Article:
A.D. Coleman
[Critic and writer, b. 1943, New York, lives in New York.]

 The past is always with us, in the form of our photographs, which we feel as we might a rosary, wearing them smooth with the fingering of our eyes. 
 What a photograph shows us is how a particular thing could be seen, or could be made to look—at a specific moment, in a specific context, by a specific photographer employing specific tools. 
 The simple fact is this: There are no neutral photographs. 
 Photographs are of course about their makers, and are to be read for what they disclose in that regard no less than for what they reveal of the world as their makers comprehend, invent, and describe it. 
 ... the battle for the acceptance of photography as Art was not only counter-productive but counter-revolutionary. The most important photography is most emphatically not Art. 
 We’ve spent now about 150 years trying to convince ourselves that photographs are reliable evidence, some unimpeachable slice of the real world. That was a myth from the very beginning.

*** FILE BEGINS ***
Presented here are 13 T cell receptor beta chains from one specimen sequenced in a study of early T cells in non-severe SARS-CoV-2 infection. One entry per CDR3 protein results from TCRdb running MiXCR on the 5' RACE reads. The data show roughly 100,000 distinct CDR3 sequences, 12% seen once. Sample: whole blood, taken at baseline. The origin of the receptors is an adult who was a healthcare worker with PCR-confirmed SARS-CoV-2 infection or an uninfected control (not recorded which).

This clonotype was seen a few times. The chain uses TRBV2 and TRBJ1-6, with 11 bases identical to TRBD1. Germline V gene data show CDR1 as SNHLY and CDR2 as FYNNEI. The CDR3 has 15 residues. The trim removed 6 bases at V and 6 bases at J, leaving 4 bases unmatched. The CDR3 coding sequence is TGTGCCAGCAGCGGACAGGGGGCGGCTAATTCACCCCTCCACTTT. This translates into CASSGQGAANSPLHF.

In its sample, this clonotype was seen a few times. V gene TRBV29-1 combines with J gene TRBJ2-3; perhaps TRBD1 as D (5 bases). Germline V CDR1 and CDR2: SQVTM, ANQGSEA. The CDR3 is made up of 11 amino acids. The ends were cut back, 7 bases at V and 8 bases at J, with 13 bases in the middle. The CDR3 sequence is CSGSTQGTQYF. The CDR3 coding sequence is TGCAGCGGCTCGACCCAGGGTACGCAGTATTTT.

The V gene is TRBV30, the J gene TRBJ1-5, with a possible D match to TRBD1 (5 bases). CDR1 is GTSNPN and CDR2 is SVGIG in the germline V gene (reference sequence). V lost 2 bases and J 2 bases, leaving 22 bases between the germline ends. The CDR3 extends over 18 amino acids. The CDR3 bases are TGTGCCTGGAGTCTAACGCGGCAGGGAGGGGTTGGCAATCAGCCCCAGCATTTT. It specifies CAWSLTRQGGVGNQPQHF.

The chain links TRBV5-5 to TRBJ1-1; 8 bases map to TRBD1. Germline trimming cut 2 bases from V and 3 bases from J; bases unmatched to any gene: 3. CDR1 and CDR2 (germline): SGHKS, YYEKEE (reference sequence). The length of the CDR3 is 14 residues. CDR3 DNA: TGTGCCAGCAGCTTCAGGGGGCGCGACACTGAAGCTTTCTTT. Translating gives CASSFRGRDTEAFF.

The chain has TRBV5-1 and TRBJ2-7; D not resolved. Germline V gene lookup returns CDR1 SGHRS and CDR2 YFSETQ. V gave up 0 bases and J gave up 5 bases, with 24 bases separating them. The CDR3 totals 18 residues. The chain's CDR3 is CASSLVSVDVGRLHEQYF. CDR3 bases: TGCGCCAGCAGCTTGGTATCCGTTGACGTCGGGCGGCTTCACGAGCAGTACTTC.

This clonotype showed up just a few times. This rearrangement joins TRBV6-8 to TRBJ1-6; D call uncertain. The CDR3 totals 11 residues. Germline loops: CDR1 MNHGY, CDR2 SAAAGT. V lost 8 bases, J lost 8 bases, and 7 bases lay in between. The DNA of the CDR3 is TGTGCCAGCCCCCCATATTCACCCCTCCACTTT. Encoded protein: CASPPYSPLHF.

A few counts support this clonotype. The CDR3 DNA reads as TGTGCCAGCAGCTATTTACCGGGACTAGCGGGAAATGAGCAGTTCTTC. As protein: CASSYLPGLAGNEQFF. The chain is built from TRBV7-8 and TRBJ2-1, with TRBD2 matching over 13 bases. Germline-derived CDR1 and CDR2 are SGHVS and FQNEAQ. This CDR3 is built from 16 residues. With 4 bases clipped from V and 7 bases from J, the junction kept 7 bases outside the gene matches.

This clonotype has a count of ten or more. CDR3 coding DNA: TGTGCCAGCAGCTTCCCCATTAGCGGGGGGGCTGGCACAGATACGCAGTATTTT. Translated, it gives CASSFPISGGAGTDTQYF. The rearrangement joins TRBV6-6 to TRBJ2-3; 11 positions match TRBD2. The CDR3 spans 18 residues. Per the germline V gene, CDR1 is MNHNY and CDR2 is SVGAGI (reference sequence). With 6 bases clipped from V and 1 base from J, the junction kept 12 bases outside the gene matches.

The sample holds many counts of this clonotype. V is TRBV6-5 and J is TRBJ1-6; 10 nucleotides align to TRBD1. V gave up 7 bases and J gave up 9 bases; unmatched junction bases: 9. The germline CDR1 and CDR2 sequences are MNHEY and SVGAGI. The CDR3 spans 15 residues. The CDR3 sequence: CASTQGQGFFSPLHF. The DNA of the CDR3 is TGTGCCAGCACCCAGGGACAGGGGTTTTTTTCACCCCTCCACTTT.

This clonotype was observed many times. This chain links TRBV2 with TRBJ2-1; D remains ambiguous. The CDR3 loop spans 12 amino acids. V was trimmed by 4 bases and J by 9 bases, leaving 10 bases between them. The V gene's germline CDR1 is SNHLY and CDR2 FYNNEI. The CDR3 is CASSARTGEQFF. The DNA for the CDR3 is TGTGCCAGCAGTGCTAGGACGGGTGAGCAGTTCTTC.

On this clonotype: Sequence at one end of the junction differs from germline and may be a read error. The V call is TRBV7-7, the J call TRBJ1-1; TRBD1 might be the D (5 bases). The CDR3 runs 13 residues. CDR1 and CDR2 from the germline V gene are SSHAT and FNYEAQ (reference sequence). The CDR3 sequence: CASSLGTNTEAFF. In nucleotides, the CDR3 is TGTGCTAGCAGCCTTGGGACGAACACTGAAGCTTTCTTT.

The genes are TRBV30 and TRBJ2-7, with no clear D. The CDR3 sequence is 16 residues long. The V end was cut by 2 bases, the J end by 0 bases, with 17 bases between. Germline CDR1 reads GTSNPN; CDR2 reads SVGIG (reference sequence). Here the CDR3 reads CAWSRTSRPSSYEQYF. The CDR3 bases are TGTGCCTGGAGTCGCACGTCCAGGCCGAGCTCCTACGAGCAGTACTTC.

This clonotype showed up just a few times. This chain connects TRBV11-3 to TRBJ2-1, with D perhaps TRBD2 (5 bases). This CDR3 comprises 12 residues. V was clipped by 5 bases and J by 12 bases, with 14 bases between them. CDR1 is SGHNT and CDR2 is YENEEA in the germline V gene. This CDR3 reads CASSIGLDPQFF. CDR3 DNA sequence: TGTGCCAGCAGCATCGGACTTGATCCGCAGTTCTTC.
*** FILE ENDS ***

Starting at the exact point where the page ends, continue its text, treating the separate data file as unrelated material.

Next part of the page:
Any photographer worth his/her salt—that is, any photographer of professional caliber, in control of the craft, regardless of imagistic bent—can make virtually anything “look good.” Which means, of course, that she or he can make virtually anything “look bad”—or look just about any way at all. After all, that is the real work of photography: making things look, deciding how a thing is to appear in the image. 
 We must come to understand the extent to which lenses shape, filter, and otherwise alter the data which passes through them the extreme degree to which the lens itself informs our information. This influence, though radical in many cases, often manifests itself subtly. Yet even the most blatant distortions tend to be taken for granted as a result of the enduring cultural confidence in the essential trustworthiness and impartiality of what is in fact a technology resonant with cultural bias and highly susceptible to manipulation. 
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